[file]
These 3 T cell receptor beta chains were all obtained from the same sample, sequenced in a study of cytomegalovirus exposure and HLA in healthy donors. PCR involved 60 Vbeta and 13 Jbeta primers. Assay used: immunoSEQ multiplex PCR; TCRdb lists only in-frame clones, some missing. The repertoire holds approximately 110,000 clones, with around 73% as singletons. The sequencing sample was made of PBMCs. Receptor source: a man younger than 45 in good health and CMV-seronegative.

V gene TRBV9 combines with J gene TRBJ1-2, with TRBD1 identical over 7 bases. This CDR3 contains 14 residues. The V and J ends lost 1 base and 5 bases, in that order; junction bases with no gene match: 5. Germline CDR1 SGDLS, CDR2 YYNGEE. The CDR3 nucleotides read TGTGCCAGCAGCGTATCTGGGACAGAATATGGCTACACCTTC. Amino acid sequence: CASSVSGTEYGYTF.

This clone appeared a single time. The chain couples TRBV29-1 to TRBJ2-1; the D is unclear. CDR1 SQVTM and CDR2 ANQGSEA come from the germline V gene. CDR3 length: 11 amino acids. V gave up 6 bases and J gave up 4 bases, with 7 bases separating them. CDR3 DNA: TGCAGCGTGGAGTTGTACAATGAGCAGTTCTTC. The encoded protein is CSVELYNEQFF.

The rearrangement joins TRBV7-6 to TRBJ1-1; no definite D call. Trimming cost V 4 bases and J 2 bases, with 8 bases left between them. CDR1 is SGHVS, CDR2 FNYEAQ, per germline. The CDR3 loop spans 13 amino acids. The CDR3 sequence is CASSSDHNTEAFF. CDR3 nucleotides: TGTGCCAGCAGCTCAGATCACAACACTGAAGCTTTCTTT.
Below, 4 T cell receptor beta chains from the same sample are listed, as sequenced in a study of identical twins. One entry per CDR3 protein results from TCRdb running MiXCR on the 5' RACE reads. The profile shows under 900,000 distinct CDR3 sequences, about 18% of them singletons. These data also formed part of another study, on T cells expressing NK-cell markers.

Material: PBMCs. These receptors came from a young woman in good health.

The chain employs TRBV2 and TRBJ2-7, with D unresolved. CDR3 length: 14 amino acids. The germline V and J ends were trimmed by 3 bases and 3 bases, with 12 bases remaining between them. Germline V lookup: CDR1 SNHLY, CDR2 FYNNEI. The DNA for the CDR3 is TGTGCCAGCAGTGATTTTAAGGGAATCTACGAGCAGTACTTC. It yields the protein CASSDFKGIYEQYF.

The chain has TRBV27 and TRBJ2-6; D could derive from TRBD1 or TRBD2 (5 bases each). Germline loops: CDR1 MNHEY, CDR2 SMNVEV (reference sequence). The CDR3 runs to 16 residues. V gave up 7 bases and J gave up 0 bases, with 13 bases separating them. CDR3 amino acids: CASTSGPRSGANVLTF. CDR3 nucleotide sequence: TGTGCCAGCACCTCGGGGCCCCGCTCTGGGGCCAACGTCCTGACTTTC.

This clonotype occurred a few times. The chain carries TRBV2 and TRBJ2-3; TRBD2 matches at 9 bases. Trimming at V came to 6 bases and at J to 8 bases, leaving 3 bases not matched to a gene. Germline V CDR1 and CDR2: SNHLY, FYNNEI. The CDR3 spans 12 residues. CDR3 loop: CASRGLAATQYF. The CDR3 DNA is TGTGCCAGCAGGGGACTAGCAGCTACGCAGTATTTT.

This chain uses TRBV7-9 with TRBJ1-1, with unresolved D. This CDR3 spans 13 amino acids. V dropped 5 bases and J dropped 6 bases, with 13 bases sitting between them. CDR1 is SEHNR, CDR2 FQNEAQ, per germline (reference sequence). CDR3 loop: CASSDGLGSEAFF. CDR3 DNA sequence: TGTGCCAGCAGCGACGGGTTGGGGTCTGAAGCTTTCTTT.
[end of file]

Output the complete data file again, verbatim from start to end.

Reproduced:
These 3 T cell receptor beta chains were all obtained from the same sample, sequenced in a study of cytomegalovirus exposure and HLA in healthy donors. PCR involved 60 Vbeta and 13 Jbeta primers. Assay used: immunoSEQ multiplex PCR; TCRdb lists only in-frame clones, some missing. The repertoire holds approximately 110,000 clones, with around 73% as singletons. The sequencing sample was made of PBMCs. Receptor source: a man younger than 45 in good health and CMV-seronegative.

V gene TRBV9 combines with J gene TRBJ1-2, with TRBD1 identical over 7 bases. This CDR3 contains 14 residues. The V and J ends lost 1 base and 5 bases, in that order; junction bases with no gene match: 5. Germline CDR1 SGDLS, CDR2 YYNGEE. The CDR3 nucleotides read TGTGCCAGCAGCGTATCTGGGACAGAATATGGCTACACCTTC. Amino acid sequence: CASSVSGTEYGYTF.

This clone appeared a single time. The chain couples TRBV29-1 to TRBJ2-1; the D is unclear. CDR1 SQVTM and CDR2 ANQGSEA come from the germline V gene. CDR3 length: 11 amino acids. V gave up 6 bases and J gave up 4 bases, with 7 bases separating them. CDR3 DNA: TGCAGCGTGGAGTTGTACAATGAGCAGTTCTTC. The encoded protein is CSVELYNEQFF.

The rearrangement joins TRBV7-6 to TRBJ1-1; no definite D call. Trimming cost V 4 bases and J 2 bases, with 8 bases left between them. CDR1 is SGHVS, CDR2 FNYEAQ, per germline. The CDR3 loop spans 13 amino acids. The CDR3 sequence is CASSSDHNTEAFF. CDR3 nucleotides: TGTGCCAGCAGCTCAGATCACAACACTGAAGCTTTCTTT.
Below, 4 T cell receptor beta chains from the same sample are listed, as sequenced in a study of identical twins. One entry per CDR3 protein results from TCRdb running MiXCR on the 5' RACE reads. The profile shows under 900,000 distinct CDR3 sequences, about 18% of them singletons. These data also formed part of another study, on T cells expressing NK-cell markers.

Material: PBMCs. These receptors came from a young woman in good health.

The chain employs TRBV2 and TRBJ2-7, with D unresolved. CDR3 length: 14 amino acids. The germline V and J ends were trimmed by 3 bases and 3 bases, with 12 bases remaining between them. Germline V lookup: CDR1 SNHLY, CDR2 FYNNEI. The DNA for the CDR3 is TGTGCCAGCAGTGATTTTAAGGGAATCTACGAGCAGTACTTC. It yields the protein CASSDFKGIYEQYF.

The chain has TRBV27 and TRBJ2-6; D could derive from TRBD1 or TRBD2 (5 bases each). Germline loops: CDR1 MNHEY, CDR2 SMNVEV (reference sequence). The CDR3 runs to 16 residues. V gave up 7 bases and J gave up 0 bases, with 13 bases separating them. CDR3 amino acids: CASTSGPRSGANVLTF. CDR3 nucleotide sequence: TGTGCCAGCACCTCGGGGCCCCGCTCTGGGGCCAACGTCCTGACTTTC.

This clonotype occurred a few times. The chain carries TRBV2 and TRBJ2-3; TRBD2 matches at 9 bases. Trimming at V came to 6 bases and at J to 8 bases, leaving 3 bases not matched to a gene. Germline V CDR1 and CDR2: SNHLY, FYNNEI. The CDR3 spans 12 residues. CDR3 loop: CASRGLAATQYF. The CDR3 DNA is TGTGCCAGCAGGGGACTAGCAGCTACGCAGTATTTT.

This chain uses TRBV7-9 with TRBJ1-1, with unresolved D. This CDR3 spans 13 amino acids. V dropped 5 bases and J dropped 6 bases, with 13 bases sitting between them. CDR1 is SEHNR, CDR2 FQNEAQ, per germline (reference sequence). CDR3 loop: CASSDGLGSEAFF. CDR3 DNA sequence: TGTGCCAGCAGCGACGGGTTGGGGTCTGAAGCTTTCTTT.